(i) holding said hose reel's rotation at a halt so long as said net drag force is at least as great as a frust predetermined percentage of said free trail drag force and no greater than a second predetermined percentage of said recalculated free trail drag force;
(ii) rotating said hose reel in the hose retraction direction with the hose winding on said reel when said net drag force drops below said first predetermined percentage of said recalculated free trail drag force; and
(iii) allowing said hose reel to rotate in the hose extension direction with the hose unwinding from said reel when said net drag force exceeds said second predetermined percentage of said recalculated free trail drag force.
32. The method of claim 16 wherein the value of K is approximately 1.
Description
BACKGROUND OF THE INVENTION

1. Field of the Invention

This invention relates to aerial refueling of aircraft from tanker aircraft having a reel-mounted hose and drogue system.

2. Prior Art

Aerial refueling of one aircraft from a flying tanker aircraft has become a fairly common event. One such event was depicted in the recent motion picture entitled “Air Force One.” Nevertheless, aerial refueling is still a difficult and dangerous maneuver and is typically attempted only by military pilots in military aircraft.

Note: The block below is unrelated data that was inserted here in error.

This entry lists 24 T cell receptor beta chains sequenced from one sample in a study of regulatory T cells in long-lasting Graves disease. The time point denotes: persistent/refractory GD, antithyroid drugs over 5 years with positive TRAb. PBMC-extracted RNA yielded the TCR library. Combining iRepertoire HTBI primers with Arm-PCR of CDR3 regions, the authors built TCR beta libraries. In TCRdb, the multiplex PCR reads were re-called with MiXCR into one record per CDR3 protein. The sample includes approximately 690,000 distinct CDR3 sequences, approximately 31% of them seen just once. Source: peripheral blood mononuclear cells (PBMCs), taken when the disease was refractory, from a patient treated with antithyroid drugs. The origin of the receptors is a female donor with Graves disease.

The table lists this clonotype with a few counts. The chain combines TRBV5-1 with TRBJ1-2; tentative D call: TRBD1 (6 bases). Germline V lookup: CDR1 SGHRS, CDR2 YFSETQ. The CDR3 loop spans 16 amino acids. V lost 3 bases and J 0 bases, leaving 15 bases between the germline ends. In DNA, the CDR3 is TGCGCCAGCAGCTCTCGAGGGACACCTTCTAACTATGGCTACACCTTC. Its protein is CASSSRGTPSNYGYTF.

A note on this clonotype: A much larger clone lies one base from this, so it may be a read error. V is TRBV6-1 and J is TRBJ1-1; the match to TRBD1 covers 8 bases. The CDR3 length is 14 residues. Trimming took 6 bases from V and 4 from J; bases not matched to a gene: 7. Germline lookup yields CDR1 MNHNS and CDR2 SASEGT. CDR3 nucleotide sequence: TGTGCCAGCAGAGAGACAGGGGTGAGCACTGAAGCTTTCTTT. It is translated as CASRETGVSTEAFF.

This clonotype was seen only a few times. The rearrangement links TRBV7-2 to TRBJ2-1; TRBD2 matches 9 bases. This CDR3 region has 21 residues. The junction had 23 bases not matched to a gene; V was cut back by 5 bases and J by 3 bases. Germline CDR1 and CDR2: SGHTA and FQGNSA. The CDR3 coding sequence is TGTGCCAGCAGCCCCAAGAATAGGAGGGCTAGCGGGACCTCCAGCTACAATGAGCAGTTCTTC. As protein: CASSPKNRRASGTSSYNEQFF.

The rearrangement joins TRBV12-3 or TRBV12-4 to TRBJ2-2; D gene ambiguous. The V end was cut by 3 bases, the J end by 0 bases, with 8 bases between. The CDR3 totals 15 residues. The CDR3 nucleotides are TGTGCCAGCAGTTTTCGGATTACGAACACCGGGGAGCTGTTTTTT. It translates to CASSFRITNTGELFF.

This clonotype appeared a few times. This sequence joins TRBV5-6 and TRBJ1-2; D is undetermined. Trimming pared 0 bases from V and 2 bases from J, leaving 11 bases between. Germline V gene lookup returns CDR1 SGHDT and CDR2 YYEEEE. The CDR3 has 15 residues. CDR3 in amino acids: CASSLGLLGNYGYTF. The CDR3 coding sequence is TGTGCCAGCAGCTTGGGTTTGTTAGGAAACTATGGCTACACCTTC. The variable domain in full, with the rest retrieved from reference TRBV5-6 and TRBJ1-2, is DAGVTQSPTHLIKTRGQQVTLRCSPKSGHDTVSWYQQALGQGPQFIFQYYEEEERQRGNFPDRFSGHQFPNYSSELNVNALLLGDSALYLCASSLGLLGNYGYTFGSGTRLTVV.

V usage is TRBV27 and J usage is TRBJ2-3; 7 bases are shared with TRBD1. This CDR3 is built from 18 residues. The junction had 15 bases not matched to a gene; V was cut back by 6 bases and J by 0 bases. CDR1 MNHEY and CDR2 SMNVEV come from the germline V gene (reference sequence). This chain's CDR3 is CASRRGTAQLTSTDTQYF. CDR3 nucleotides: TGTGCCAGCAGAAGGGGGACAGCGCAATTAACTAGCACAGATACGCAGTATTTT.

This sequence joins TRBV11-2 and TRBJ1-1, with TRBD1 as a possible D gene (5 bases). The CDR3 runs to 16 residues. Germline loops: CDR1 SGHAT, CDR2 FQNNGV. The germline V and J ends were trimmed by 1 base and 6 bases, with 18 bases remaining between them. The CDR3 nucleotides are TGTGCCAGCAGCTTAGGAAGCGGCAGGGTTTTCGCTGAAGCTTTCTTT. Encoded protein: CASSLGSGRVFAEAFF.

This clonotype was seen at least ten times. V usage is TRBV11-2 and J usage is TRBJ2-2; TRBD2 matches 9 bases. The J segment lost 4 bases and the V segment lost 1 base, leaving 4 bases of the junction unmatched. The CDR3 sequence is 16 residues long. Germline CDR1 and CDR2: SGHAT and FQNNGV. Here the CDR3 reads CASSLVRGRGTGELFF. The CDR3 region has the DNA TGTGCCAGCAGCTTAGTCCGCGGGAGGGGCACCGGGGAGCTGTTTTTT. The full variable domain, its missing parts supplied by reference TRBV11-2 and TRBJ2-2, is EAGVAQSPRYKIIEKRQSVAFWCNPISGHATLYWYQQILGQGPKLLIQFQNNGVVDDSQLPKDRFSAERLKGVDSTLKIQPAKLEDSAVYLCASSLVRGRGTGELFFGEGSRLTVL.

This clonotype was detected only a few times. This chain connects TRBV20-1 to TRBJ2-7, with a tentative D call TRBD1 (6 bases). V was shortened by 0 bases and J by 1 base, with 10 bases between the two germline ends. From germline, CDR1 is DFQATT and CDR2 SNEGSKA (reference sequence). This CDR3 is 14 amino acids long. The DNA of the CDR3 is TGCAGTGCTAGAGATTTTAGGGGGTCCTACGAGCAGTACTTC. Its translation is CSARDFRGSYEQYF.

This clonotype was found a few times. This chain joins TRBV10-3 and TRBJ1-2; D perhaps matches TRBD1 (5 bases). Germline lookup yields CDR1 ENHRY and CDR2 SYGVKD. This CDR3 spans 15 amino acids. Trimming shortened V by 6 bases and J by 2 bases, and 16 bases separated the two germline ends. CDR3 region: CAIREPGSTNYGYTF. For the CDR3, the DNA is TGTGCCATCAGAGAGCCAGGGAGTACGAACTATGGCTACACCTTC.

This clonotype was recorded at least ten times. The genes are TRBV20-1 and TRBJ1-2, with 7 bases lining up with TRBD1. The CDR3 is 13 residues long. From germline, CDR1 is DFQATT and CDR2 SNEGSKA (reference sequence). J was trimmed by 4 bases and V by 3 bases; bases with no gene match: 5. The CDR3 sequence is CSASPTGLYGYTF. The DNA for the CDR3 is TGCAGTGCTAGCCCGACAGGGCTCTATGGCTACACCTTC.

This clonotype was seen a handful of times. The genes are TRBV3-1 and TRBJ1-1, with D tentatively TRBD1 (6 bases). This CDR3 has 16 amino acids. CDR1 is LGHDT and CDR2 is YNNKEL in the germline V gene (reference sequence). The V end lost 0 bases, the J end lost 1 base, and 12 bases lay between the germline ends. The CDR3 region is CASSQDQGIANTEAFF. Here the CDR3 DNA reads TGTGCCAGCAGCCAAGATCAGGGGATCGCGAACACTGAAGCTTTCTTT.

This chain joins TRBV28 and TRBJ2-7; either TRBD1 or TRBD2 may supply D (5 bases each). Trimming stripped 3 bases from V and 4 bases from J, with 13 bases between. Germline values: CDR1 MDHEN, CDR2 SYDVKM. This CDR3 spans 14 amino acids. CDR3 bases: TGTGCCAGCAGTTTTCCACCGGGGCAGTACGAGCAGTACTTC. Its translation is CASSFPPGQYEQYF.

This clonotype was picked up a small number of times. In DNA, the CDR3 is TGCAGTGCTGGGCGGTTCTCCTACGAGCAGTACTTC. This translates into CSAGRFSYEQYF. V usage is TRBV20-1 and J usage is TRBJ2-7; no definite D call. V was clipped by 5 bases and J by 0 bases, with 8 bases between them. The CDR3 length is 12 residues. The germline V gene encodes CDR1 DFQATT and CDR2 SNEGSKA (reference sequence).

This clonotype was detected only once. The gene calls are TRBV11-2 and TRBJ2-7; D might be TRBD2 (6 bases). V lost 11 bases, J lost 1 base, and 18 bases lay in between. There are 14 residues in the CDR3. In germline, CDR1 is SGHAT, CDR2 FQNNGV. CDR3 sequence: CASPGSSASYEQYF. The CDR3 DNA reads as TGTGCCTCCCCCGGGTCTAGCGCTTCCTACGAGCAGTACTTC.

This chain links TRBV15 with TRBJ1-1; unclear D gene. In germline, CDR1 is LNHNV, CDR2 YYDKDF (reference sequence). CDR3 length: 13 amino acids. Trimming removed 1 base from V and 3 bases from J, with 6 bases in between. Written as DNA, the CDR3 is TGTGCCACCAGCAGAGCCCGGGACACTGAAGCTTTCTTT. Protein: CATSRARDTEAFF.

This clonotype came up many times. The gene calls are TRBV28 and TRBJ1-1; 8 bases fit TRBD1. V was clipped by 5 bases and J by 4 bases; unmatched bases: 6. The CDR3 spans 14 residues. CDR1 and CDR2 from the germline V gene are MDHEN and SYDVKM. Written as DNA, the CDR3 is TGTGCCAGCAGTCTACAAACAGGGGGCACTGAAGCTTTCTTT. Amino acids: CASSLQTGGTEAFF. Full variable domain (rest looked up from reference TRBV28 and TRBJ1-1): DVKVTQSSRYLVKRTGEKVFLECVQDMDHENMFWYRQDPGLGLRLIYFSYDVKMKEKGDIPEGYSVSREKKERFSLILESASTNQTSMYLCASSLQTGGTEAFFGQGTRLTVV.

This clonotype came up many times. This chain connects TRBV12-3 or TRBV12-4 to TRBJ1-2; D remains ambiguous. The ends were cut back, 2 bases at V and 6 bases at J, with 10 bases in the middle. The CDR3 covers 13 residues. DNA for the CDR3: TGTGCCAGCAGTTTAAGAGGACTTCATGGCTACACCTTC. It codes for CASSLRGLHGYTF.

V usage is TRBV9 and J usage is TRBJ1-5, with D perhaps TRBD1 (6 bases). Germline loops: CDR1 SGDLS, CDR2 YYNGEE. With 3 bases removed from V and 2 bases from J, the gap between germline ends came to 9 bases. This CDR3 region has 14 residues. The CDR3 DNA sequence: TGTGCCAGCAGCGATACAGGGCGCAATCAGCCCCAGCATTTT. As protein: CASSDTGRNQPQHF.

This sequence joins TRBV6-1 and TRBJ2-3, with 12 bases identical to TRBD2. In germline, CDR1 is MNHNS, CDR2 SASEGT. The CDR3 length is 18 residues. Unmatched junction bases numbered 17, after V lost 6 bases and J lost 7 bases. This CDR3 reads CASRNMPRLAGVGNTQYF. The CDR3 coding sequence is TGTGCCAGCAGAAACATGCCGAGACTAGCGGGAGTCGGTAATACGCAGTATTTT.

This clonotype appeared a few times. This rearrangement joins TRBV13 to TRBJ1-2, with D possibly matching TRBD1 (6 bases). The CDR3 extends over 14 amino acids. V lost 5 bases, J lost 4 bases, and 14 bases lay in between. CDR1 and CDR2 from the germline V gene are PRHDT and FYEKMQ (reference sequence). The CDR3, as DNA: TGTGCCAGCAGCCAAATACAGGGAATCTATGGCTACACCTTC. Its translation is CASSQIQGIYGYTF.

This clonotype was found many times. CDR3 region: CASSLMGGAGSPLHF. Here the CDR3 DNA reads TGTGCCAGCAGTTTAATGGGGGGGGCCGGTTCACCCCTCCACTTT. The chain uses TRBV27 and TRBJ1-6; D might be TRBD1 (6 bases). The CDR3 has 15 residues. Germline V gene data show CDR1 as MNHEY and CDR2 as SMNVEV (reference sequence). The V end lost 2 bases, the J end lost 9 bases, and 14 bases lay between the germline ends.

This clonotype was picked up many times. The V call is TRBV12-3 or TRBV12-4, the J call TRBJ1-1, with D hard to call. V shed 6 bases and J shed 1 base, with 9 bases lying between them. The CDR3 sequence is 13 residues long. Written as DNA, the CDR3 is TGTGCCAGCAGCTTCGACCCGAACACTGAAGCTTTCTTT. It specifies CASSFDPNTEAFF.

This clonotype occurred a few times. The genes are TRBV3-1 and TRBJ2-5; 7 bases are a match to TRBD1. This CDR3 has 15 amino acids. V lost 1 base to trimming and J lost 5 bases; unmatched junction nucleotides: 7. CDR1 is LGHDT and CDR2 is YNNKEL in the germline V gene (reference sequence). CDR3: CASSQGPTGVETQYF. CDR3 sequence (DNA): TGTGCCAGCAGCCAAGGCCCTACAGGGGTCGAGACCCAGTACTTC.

Today, two types of aerial refueling systems are used by the various militaries throughout the world. One is an extendible boom system and the other is a hose and drogue system. The invention relates to the latter type system.

In a hose and drogue system, the drogue is attached to the outlet end of a hose. The inlet end of the hose is attached to a reel onto which the hose is wound. The reel is typically mounted either within the tanker aircraft's fuselage or on a refueling pod or module which is attached to the bottom of the tanker aircraft. When the hose is deployed, the outlet end of the hose, with its attached drogue, extends behind the tanker aircraft. Depending upon the combinations of tanker and receiver aircraft and the specifications of the particular refueling system used, the length of the hose may be 50 feet or more, and the drogue is in a preferred refueling range when it is extending about 30 feet from the reel.